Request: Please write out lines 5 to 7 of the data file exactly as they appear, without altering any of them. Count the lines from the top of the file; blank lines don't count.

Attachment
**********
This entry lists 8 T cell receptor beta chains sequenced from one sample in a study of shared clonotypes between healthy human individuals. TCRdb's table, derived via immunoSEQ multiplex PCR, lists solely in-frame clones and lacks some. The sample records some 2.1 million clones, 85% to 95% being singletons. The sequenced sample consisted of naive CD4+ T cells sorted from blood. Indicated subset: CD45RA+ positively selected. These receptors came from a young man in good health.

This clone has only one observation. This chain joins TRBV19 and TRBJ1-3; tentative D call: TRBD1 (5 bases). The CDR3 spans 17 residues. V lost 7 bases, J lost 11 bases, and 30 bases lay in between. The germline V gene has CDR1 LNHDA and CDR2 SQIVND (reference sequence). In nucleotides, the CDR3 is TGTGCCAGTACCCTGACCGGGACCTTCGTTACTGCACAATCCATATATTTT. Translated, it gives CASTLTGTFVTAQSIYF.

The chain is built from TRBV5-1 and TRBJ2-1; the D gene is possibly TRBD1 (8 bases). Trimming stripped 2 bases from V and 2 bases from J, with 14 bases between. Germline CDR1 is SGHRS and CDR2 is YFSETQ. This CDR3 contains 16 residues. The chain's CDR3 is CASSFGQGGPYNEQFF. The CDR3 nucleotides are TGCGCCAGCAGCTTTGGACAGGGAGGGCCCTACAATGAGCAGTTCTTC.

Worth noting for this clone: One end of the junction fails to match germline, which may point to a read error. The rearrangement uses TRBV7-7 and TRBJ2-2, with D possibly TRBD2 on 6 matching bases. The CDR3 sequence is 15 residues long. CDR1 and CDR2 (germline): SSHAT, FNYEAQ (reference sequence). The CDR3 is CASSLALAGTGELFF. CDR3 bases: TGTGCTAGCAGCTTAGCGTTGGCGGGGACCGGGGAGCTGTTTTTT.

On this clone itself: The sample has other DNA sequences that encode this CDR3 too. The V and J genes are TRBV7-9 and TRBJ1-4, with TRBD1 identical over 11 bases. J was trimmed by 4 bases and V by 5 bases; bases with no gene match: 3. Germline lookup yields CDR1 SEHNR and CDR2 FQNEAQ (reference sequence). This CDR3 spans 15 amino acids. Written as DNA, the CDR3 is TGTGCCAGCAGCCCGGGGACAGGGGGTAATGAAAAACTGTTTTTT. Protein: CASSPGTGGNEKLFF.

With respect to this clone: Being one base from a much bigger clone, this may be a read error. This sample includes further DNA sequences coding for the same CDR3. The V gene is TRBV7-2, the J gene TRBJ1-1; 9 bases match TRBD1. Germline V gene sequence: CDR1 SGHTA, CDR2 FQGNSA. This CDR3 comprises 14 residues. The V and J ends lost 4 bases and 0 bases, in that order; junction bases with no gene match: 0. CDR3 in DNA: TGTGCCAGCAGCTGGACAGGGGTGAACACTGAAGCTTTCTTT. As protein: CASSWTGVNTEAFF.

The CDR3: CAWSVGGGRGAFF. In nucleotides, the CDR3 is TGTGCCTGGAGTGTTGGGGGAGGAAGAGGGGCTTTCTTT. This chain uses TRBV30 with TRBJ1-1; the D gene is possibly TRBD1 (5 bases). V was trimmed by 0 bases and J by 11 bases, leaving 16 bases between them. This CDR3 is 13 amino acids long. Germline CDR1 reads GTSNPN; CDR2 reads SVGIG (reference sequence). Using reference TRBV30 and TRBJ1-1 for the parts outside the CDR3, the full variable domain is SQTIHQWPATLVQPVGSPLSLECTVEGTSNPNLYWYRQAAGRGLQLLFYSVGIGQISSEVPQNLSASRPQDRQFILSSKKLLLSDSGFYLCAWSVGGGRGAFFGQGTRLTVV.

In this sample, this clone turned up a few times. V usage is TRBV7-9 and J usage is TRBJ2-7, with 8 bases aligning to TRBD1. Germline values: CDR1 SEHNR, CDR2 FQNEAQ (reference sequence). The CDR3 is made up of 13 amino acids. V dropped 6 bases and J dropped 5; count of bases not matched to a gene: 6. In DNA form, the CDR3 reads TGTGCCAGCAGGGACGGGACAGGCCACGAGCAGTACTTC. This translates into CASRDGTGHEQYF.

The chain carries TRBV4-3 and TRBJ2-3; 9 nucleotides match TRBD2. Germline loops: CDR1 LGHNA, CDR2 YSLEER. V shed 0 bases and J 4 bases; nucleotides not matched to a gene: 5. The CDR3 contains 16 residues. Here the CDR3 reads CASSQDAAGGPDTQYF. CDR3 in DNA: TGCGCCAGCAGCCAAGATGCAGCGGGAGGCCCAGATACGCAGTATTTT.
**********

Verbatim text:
On this clone itself: The sample has other DNA sequences that encode this CDR3 too. The V and J genes are TRBV7-9 and TRBJ1-4, with TRBD1 identical over 11 bases. J was trimmed by 4 bases and V by 5 bases; bases with no gene match: 3. Germline lookup yields CDR1 SEHNR and CDR2 FQNEAQ (reference sequence). This CDR3 spans 15 amino acids. Written as DNA, the CDR3 is TGTGCCAGCAGCCCGGGGACAGGGGGTAATGAAAAACTGTTTTTT. Protein: CASSPGTGGNEKLFF.

With respect to this clone: Being one base from a much bigger clone, this may be a read error. This sample includes further DNA sequences coding for the same CDR3. The V gene is TRBV7-2, the J gene TRBJ1-1; 9 bases match TRBD1. Germline V gene sequence: CDR1 SGHTA, CDR2 FQGNSA. This CDR3 comprises 14 residues. The V and J ends lost 4 bases and 0 bases, in that order; junction bases with no gene match: 0. CDR3 in DNA: TGTGCCAGCAGCTGGACAGGGGTGAACACTGAAGCTTTCTTT. As protein: CASSWTGVNTEAFF.

The CDR3: CAWSVGGGRGAFF. In nucleotides, the CDR3 is TGTGCCTGGAGTGTTGGGGGAGGAAGAGGGGCTTTCTTT. This chain uses TRBV30 with TRBJ1-1; the D gene is possibly TRBD1 (5 bases). V was trimmed by 0 bases and J by 11 bases, leaving 16 bases between them. This CDR3 is 13 amino acids long. Germline CDR1 reads GTSNPN; CDR2 reads SVGIG (reference sequence). Using reference TRBV30 and TRBJ1-1 for the parts outside the CDR3, the full variable domain is SQTIHQWPATLVQPVGSPLSLECTVEGTSNPNLYWYRQAAGRGLQLLFYSVGIGQISSEVPQNLSASRPQDRQFILSSKKLLLSDSGFYLCAWSVGGGRGAFFGQGTRLTVV.